Defendant, via a counterclaim, sought damages as a result of a concluded merger involving a Delaware LLC. The Court held that the decision whether to merge belonged to the Management Committee of the LLC, and that it would review that decision pursuant to the Business Judgment Rule.
Defendant contended that company insiders "stood on both sides of the deal," and they were therefore conflicted in their ability to properly approve this merger. The Court rejected this contention. It held that "the mere presence of managers on both sides of a merger does not mean the transaction must fail due to a conflict of interest." The Court observed that the 95% of the company’s shareholders had approved the merger, and that Delaware courts "have made clear that such a ‘fully informed vote of stockholders approving a merger will extinguish a claim for breach of fiduciary duty.’"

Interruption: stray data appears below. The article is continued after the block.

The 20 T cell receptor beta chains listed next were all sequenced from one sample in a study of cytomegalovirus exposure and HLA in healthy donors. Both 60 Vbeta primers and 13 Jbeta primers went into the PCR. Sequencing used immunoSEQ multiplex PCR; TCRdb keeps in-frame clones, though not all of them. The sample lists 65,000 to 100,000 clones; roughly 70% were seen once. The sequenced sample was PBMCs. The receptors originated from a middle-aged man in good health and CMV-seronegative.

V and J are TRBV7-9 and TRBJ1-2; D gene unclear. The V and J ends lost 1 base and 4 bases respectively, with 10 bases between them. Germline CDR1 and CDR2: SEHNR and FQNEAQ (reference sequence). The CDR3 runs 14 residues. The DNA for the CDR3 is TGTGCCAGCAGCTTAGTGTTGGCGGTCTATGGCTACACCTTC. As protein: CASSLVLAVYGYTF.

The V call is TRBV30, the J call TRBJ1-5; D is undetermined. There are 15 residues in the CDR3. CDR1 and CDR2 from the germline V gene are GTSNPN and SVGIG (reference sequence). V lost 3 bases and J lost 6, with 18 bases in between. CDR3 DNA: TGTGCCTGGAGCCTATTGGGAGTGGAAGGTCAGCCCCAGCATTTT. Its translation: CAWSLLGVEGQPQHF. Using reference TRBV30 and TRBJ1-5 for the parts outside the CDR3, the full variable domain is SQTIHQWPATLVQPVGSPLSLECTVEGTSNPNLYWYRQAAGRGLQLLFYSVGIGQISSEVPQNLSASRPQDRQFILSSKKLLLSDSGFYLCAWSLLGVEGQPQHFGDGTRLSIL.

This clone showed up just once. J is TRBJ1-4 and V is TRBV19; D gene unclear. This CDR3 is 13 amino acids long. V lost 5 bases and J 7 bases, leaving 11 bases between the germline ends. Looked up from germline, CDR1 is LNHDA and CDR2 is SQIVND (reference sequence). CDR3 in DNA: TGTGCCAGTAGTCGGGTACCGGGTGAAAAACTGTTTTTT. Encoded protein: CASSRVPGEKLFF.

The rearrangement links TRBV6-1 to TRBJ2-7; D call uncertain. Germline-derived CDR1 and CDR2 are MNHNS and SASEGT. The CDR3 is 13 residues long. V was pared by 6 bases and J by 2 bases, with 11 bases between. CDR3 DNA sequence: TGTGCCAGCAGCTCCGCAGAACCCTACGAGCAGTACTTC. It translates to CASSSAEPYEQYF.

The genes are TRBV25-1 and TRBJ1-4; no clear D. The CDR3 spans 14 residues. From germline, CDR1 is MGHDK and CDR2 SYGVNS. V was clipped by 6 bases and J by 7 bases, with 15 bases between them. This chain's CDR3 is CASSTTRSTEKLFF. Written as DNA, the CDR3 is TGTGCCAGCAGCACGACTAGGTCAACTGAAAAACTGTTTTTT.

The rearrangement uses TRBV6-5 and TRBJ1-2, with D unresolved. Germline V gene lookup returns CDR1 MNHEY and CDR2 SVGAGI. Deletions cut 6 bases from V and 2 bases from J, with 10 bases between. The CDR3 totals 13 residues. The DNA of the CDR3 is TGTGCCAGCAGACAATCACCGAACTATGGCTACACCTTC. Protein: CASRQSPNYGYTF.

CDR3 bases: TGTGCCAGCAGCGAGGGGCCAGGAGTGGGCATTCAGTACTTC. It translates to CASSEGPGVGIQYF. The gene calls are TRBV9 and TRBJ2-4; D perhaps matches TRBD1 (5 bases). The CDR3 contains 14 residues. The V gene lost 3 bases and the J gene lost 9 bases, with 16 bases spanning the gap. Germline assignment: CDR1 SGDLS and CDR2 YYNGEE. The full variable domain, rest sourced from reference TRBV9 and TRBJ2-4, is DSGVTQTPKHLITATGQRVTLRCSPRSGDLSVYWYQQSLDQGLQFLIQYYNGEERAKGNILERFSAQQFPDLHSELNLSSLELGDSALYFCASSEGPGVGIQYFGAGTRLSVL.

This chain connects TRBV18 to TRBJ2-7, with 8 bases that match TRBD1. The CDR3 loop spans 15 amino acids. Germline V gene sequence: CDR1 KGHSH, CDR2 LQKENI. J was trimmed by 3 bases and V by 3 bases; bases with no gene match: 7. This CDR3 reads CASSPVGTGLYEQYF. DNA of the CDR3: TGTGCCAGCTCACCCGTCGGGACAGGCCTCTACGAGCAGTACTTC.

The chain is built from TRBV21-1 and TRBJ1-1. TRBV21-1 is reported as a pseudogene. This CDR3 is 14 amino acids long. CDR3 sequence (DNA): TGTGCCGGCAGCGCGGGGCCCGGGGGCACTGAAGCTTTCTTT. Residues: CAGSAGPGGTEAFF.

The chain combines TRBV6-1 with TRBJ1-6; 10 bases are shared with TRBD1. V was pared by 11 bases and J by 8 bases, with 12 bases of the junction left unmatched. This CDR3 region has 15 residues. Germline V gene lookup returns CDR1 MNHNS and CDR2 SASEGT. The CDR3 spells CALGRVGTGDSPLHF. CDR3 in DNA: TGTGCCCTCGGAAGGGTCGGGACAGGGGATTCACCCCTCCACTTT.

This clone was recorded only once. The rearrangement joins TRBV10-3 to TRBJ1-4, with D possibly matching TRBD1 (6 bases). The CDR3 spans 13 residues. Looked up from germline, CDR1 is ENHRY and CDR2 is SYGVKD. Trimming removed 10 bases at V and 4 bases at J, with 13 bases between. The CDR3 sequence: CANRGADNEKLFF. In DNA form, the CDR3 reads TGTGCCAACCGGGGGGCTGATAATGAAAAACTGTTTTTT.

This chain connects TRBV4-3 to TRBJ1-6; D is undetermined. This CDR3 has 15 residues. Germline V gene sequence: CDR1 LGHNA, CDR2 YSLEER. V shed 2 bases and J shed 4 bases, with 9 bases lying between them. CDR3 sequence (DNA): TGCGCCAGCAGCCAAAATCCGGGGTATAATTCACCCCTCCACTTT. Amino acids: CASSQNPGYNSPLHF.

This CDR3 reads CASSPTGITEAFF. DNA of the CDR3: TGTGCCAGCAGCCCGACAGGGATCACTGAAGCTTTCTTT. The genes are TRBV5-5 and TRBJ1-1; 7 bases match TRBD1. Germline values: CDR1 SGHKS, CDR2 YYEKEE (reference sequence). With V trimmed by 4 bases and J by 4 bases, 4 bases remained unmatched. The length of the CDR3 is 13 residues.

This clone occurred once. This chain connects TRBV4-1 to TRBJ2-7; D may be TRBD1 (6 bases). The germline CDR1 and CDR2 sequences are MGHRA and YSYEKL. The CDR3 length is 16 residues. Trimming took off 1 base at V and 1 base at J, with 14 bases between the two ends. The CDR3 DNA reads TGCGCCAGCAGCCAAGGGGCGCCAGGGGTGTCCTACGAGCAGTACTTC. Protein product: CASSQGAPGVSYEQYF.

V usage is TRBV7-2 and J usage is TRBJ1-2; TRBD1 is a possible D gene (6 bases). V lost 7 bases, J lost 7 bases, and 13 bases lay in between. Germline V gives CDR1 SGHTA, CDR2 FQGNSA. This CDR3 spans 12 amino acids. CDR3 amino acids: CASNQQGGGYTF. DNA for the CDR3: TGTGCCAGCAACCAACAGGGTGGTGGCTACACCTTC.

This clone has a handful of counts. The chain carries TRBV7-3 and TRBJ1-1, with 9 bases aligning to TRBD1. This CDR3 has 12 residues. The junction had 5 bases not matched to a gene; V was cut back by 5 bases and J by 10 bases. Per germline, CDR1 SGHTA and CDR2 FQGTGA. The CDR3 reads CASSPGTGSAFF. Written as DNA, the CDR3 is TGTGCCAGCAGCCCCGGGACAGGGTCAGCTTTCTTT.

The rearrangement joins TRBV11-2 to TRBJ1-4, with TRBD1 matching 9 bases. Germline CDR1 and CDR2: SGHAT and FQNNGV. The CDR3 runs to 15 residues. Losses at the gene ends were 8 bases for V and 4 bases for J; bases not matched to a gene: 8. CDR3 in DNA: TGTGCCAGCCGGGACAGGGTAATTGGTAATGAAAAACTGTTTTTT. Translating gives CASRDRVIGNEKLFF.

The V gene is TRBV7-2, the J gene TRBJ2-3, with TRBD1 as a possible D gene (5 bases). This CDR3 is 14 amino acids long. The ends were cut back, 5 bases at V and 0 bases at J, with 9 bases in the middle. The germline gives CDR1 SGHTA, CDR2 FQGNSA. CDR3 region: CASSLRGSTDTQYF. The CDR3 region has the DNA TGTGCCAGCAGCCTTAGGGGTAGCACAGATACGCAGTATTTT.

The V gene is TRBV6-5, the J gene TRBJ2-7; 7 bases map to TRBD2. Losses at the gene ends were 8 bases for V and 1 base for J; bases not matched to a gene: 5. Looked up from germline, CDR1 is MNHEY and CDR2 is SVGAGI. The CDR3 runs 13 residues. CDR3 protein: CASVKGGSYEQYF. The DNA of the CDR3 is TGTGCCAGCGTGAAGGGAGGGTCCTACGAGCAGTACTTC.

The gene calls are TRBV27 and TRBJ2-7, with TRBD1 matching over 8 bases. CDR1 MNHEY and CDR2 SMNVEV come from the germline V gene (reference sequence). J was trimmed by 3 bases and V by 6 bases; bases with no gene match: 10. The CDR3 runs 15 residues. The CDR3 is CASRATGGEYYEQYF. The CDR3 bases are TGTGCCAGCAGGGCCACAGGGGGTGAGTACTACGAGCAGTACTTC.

The remainder of the Court’s opinion dealt with defendant’s Motion to Compel, which sought information regarding the details of plaintiff’s contracts with its teachers with whom it did business. The Court discussed the broad scope of relevancy, and the distinction between relevance for discovery purposes and relevancy at trial, and denied the Motion. It found that the information sought was not relevant, and that it involved confidential business information and information potentially subject to attorney-client privilege.